You are here
Saks Fifth Avenue owner Hudson's Bay in US$1.5b deal to go private
[NEW YORK] Saks Fifth Avenue owner Hudson's Bay Co said on Monday it agreed to a sweetened C$1.9 billion (S$1.98 billion) offer from a shareholder group led by executive chairman Richard Baker to take the struggling Canadian department store operator private.
The deal comes seven years after Mr Baker took Hudson's Bay public and values the company at just a third of its 2015 worth, reflecting the challenges facing brick-and-mortal retail chains amid the rising popularity of online shopping.
Shareholders led by Mr Baker who collectively own 57 per cent of Hudson's Bay, including private equity firm Rhone Capital LLC and office-space sharing start-up WeWork's property arm, unveiled a C$9.45 per share bid in June to buy the company from its remaining shareholders.
In response, Hudson's Bay formed a special committee of independent directors to evaluate the offer and negotiate with the consortium. It on Monday called the improved offer, worth C$10.30 a share, "the best path forward for Hudson's Bay and the minority shareholders".
The deal now has to be approved by a majority of the shareholders not affiliated with Mr Baker's consortium in a shareholder vote. This means that shareholders accounting for at least a 27 per cent stake in the company must greenlight the offer.
Private equity firm Catalyst Capital Group Inc, which earlier this year acquired a 16 per cent stake in Hudson's Bay and opposed Mr Baker's previous offer, was considering its next steps on Monday, according to a person familiar with the matter who requested anonymity to discuss confidential deliberations.
Another Hudson's Bay shareholder with a smaller, undisclosed stake, activist hedge fund Land & Buildings, was against the deal on Monday because it considered the price inadequate, according to another source.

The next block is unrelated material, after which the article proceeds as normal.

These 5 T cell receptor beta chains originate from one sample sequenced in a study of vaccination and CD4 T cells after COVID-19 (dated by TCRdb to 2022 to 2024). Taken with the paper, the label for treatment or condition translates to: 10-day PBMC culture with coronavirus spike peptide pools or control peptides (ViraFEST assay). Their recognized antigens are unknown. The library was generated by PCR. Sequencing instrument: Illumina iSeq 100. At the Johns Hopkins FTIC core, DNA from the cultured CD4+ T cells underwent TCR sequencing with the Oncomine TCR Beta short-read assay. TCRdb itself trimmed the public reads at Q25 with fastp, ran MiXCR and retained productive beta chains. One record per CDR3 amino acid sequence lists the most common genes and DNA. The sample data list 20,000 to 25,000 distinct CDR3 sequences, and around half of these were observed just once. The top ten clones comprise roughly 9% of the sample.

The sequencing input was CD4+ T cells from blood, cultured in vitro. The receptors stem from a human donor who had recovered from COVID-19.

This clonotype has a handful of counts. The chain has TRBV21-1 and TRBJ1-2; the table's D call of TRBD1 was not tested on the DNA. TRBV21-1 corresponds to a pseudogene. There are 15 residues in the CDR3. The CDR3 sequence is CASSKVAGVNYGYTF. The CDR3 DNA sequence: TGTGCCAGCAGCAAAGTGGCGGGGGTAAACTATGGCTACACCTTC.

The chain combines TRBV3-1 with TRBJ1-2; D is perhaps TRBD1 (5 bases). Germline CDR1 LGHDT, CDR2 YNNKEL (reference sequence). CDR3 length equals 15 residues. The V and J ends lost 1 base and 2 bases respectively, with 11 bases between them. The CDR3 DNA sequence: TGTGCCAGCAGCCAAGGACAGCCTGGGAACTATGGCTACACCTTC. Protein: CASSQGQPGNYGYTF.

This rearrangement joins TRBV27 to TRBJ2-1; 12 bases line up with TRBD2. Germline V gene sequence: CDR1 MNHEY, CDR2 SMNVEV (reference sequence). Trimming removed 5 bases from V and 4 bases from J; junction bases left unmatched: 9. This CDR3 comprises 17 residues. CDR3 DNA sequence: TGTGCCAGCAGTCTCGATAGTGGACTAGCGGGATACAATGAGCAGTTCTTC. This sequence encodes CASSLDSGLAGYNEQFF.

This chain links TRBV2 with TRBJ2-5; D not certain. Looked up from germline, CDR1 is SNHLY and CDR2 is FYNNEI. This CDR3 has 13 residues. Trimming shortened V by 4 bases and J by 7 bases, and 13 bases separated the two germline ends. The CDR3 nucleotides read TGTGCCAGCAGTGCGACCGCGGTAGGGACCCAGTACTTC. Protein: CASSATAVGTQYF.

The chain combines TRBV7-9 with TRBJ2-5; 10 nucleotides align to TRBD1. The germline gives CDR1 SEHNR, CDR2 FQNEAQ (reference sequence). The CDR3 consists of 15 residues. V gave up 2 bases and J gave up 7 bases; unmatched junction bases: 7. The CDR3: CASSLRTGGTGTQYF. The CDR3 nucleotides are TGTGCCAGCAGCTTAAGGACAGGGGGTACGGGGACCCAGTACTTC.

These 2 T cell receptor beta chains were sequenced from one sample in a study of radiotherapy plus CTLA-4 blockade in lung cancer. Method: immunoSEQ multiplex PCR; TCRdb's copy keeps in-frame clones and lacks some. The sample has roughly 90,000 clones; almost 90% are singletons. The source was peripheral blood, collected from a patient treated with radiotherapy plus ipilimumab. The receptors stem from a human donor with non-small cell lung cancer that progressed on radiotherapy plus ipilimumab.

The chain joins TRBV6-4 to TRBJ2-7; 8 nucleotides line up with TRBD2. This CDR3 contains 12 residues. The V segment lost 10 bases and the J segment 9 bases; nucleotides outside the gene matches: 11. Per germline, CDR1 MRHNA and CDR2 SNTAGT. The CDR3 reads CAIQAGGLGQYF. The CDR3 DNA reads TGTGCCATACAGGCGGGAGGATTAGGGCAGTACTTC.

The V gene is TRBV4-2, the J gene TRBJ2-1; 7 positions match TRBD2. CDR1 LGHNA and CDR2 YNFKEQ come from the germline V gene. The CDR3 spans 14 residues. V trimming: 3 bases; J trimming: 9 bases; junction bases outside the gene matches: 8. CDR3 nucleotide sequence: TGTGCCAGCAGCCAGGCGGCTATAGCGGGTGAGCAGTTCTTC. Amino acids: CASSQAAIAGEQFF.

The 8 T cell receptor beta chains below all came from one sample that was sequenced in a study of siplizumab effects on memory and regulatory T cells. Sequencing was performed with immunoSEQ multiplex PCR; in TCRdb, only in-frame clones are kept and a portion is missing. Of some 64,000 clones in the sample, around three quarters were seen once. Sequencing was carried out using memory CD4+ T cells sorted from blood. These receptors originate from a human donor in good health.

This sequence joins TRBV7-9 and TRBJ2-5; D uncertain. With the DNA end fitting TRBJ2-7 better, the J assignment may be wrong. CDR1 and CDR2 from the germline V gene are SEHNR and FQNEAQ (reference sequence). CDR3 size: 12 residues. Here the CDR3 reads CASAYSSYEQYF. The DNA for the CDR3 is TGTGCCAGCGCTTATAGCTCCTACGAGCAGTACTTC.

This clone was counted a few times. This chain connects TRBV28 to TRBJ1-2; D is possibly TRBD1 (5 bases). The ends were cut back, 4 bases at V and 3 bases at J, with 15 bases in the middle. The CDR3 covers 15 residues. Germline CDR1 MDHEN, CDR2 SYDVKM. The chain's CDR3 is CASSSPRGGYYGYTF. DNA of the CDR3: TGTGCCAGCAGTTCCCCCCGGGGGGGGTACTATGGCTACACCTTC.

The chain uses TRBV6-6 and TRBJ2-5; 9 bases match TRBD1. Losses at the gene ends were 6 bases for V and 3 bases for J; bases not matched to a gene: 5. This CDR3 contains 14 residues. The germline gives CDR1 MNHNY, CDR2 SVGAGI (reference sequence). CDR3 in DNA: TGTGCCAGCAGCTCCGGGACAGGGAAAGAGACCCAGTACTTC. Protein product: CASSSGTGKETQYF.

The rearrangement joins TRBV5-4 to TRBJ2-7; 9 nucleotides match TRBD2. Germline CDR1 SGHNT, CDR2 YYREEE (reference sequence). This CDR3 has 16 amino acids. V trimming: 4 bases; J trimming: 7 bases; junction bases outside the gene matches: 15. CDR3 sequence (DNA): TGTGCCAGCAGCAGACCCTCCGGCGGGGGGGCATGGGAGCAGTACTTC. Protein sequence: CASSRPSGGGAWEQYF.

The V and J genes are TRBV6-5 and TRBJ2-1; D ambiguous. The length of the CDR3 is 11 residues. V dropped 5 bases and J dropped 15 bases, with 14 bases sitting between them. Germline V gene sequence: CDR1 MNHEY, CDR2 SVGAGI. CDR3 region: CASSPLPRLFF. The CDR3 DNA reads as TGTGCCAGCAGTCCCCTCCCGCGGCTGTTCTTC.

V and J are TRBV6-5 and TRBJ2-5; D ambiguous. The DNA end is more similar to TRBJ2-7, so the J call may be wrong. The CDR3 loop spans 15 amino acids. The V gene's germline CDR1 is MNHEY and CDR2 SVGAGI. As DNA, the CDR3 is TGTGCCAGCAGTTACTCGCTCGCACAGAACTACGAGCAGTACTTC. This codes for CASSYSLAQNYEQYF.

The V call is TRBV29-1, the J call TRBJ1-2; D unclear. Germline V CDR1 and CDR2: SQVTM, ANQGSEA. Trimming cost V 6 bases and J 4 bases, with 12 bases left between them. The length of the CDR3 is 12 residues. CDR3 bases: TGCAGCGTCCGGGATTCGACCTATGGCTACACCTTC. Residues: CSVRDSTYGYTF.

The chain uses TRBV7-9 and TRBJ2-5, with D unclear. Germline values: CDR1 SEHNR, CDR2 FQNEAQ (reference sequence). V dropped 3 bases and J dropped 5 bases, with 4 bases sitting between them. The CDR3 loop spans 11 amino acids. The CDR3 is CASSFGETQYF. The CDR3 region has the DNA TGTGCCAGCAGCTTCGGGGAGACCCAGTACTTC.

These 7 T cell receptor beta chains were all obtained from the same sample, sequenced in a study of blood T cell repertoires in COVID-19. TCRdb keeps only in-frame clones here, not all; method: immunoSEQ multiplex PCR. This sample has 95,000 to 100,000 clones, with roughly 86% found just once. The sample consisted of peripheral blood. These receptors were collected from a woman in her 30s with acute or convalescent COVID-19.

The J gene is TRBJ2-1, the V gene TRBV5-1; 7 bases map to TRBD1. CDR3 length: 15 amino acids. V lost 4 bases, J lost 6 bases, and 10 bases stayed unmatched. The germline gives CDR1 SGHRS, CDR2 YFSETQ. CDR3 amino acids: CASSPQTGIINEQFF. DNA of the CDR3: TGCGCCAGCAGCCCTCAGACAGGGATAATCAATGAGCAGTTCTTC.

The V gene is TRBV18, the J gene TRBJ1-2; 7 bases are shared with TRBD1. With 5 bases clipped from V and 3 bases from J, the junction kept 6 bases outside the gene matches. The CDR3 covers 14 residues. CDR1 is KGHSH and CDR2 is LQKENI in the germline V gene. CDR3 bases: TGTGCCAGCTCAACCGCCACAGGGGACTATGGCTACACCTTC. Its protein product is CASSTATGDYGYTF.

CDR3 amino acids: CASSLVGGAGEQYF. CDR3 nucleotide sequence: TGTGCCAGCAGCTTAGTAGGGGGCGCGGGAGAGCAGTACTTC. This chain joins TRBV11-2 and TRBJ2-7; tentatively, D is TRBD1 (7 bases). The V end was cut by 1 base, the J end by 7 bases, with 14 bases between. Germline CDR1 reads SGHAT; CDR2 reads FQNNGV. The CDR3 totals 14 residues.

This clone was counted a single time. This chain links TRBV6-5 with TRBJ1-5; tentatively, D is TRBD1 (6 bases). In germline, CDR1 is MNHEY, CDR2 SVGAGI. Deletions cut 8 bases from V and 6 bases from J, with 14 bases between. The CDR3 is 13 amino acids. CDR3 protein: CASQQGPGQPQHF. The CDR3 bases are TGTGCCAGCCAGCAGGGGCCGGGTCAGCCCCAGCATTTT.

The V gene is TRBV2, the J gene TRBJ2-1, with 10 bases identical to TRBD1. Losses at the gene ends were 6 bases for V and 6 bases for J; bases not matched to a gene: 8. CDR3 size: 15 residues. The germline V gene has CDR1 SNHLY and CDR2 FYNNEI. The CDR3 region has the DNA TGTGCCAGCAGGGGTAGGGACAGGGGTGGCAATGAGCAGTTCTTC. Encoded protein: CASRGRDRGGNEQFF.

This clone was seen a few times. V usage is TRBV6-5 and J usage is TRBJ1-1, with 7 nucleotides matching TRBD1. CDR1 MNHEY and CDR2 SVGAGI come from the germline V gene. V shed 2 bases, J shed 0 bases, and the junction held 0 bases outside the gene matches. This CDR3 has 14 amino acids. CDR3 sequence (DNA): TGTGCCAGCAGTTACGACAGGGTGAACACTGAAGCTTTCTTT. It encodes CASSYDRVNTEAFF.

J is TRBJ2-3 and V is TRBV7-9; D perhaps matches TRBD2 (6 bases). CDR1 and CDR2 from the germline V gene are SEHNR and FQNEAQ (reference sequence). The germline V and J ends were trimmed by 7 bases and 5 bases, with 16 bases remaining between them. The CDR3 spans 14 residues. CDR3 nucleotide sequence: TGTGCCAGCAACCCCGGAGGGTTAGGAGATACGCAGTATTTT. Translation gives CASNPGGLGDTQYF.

"We can only imagine there is a plan here to create substantial value once the company goes private, and that plan has only been shown to 57 per cent of shareholders," said Francis Casale, a former Hudson's Bay director who owns about a 0.2 per cent stake in the company and also opposes the deal.
Hudson's Bay shares ended up 6.1 per cent at C$10.30 on Monday, below the deal price, indicating that most investors believed the deal would be voted through by shareholders.
An independent valuation report by real estate services firms CBRE Group Inc and Cushman & Wakefield Plc valued Hudson's Bay real estate at C$8.75 per diluted share, helping Mr Baker's push to convince the special committee to a deal closer to his offer.
Hudson's Bay CEO Helena Foulkes had said last year the real estate could be valued at as much as US$28 per share.
The founding family of another North American department store operator, Nordstrom Inc, tried to take it private last year, but a special committee of the board rejected the US$8.4 billion offer.
While the completion of the take-private deal would be a victory for Mr Baker, it would also represent the latest chapter of the company's retreat from its ambitions to become a global retail powerhouse.
Mr Baker, 53, a real estate developer who turned to the retail business early in his career, acquired Hudson's Bay more than a decade ago through a private equity firm built by his father, Robert Baker.
When Mr Baker invested in Hudson's Bay, he believed that one of its holdings, Canadian discount chain Zellers, was highly valuable, according to people familiar with his thinking at the time.
After inciting a bidding war between Walmart Inc and Target Corp for Hudson's Bay's Canadian discount chain Zellers, he inked a deal with Target for the stores.
"He's a tireless dealmaker... and a wonderful negotiator," said Marc Cooper, CEO of investment bank PJ Solomon, who worked for Hudson's Bay selling Lord & Taylor to startup retailer Le Tote for US$100 million in August.
Mr Baker took Hudson's Bay public in 2012 with a US$365 million offering, and then completed a string of acquisitions, including Saks Fifth Avenue, now Hudson's Bay's most profitable business, forUS$2.9 billion.
The executive has visited stores owned by Hudson's Bay around the world by private jet and often commutes to his office in downtown Manhattan by boat via the Hudson River from his home in Connecticut, people familiar with the matter said.
Hudson's Bay is now focusing on its core businesses, Saks and the eponymous Hudson's Bay department store chain in Canada.
"What (Baker) didn't realise is how difficult it would be to run retail operations," Mr Cooper said.